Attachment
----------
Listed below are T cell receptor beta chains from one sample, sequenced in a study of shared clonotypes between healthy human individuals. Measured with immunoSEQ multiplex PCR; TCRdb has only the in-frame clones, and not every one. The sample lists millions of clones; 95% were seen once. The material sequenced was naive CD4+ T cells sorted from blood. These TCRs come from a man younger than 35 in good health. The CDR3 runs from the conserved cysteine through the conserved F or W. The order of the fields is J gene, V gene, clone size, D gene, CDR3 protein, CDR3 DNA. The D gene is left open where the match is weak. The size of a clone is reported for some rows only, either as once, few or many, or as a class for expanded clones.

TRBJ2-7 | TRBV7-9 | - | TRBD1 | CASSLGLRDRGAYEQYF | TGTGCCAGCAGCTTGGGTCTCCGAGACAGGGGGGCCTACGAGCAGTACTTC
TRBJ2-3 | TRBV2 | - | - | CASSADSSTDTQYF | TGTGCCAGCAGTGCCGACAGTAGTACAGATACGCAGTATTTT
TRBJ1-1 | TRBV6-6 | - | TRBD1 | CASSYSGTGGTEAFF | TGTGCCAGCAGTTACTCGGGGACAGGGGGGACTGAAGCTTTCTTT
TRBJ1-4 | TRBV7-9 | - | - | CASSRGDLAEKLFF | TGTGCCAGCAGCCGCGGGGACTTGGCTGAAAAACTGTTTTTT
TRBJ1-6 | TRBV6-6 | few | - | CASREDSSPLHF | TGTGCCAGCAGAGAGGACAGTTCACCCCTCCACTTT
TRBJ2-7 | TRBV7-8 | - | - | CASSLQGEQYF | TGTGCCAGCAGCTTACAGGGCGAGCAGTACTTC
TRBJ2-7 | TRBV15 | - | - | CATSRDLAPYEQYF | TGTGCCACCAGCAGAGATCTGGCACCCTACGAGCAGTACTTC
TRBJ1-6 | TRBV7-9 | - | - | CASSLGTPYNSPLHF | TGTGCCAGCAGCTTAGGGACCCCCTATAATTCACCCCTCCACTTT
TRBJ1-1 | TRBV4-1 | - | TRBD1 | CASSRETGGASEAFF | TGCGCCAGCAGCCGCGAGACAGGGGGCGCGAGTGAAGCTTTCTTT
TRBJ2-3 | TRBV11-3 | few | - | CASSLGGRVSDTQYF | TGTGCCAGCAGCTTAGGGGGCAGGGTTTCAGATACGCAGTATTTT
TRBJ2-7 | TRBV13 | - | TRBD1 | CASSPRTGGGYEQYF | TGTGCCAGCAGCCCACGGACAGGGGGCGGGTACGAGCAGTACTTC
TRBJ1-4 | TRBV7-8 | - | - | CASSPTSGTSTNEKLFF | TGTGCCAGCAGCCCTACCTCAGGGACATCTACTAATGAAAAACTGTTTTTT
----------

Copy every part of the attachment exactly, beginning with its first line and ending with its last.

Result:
Listed below are T cell receptor beta chains from one sample, sequenced in a study of shared clonotypes between healthy human individuals. Measured with immunoSEQ multiplex PCR; TCRdb has only the in-frame clones, and not every one. The sample lists millions of clones; 95% were seen once. The material sequenced was naive CD4+ T cells sorted from blood. These TCRs come from a man younger than 35 in good health. The CDR3 runs from the conserved cysteine through the conserved F or W. The order of the fields is J gene, V gene, clone size, D gene, CDR3 protein, CDR3 DNA. The D gene is left open where the match is weak. The size of a clone is reported for some rows only, either as once, few or many, or as a class for expanded clones.

TRBJ2-7 | TRBV7-9 | - | TRBD1 | CASSLGLRDRGAYEQYF | TGTGCCAGCAGCTTGGGTCTCCGAGACAGGGGGGCCTACGAGCAGTACTTC
TRBJ2-3 | TRBV2 | - | - | CASSADSSTDTQYF | TGTGCCAGCAGTGCCGACAGTAGTACAGATACGCAGTATTTT
TRBJ1-1 | TRBV6-6 | - | TRBD1 | CASSYSGTGGTEAFF | TGTGCCAGCAGTTACTCGGGGACAGGGGGGACTGAAGCTTTCTTT
TRBJ1-4 | TRBV7-9 | - | - | CASSRGDLAEKLFF | TGTGCCAGCAGCCGCGGGGACTTGGCTGAAAAACTGTTTTTT
TRBJ1-6 | TRBV6-6 | few | - | CASREDSSPLHF | TGTGCCAGCAGAGAGGACAGTTCACCCCTCCACTTT
TRBJ2-7 | TRBV7-8 | - | - | CASSLQGEQYF | TGTGCCAGCAGCTTACAGGGCGAGCAGTACTTC
TRBJ2-7 | TRBV15 | - | - | CATSRDLAPYEQYF | TGTGCCACCAGCAGAGATCTGGCACCCTACGAGCAGTACTTC
TRBJ1-6 | TRBV7-9 | - | - | CASSLGTPYNSPLHF | TGTGCCAGCAGCTTAGGGACCCCCTATAATTCACCCCTCCACTTT
TRBJ1-1 | TRBV4-1 | - | TRBD1 | CASSRETGGASEAFF | TGCGCCAGCAGCCGCGAGACAGGGGGCGCGAGTGAAGCTTTCTTT
TRBJ2-3 | TRBV11-3 | few | - | CASSLGGRVSDTQYF | TGTGCCAGCAGCTTAGGGGGCAGGGTTTCAGATACGCAGTATTTT
TRBJ2-7 | TRBV13 | - | TRBD1 | CASSPRTGGGYEQYF | TGTGCCAGCAGCCCACGGACAGGGGGCGGGTACGAGCAGTACTTC
TRBJ1-4 | TRBV7-8 | - | - | CASSPTSGTSTNEKLFF | TGTGCCAGCAGCCCTACCTCAGGGACATCTACTAATGAAAAACTGTTTTTT